The timing of this year's annual battle of the bands wasn't lost on spectators at Tropicana Field on Sunday night.
Just two days before the inauguration of the nation's first black president, marching bands from historically black colleges converged to celebrate the life of Dr. Martin Luther King Jr. at the 24th annual MLK Jr. Drum Major for Justice Battle of the Bands and Drumline Extravaganza.
"The script couldn't have been written better," said emcee Sevell Brown.
This year's theme, "King to Obama, the Dreamer and the Dream," illustrates the connection between two very important black men in American history, said Brown, president of the Southern Christian Leadership Conference's Florida chapter.
Decked out in black and gold, the 180-member strong Mighty Hornets from Alabama State University got the show rolling with a musical skit that paid homage to Martin Luther King Jr. and Barack Obama.
It also poked a little fun at the outgoing president.
The band purposely spelled Bush wrong, with an upside down U and H.
"That's because Bush messed up everything," said the band leader, eliciting laughter and cheers from the crowd.
About 10,000 people showed up to see 11 bands compete, including the Bethune-Cookman University Marching Wildcats and the South Carolina State University Marching 101 Band. The event serves as an unofficial kickoff for today's parade, traditionally one of the largest in the nation to honor the slain civil rights leader.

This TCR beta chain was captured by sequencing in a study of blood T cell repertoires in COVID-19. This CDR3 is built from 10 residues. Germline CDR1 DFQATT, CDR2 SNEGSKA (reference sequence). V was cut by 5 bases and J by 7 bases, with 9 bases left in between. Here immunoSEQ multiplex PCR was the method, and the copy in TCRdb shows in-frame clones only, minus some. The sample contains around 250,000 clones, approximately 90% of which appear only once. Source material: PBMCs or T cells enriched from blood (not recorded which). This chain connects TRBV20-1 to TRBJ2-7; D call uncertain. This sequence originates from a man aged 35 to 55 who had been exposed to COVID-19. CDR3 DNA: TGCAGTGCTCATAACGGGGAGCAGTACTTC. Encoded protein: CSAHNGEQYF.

The battle of the bands is "the type of event that brings everyone together," said Boca Ciega High School sophomore Ackera Barnes, 16.
Kind of like King's message, Barnes said.
The significance of this year's MLK Jr. festivities is even more profound as Obama heads to the White House, said fellow Boca Ciega sophomore Doneisha Bowens.
"This is history," said Bowens, 15. "I would never have thought I'd live to see this day come."
Sporting an Obama cap, St. Petersburg resident Franklin Bryant reflected on the connection between King and Obama while the Yellow Jackets marching band from Howard Blake High School in Tampa took to the field.
"The dream of Martin Luther King has come full circle," he said.
Rita Farlow can be reached at firstname.lastname@example.org or (727) 445-4162.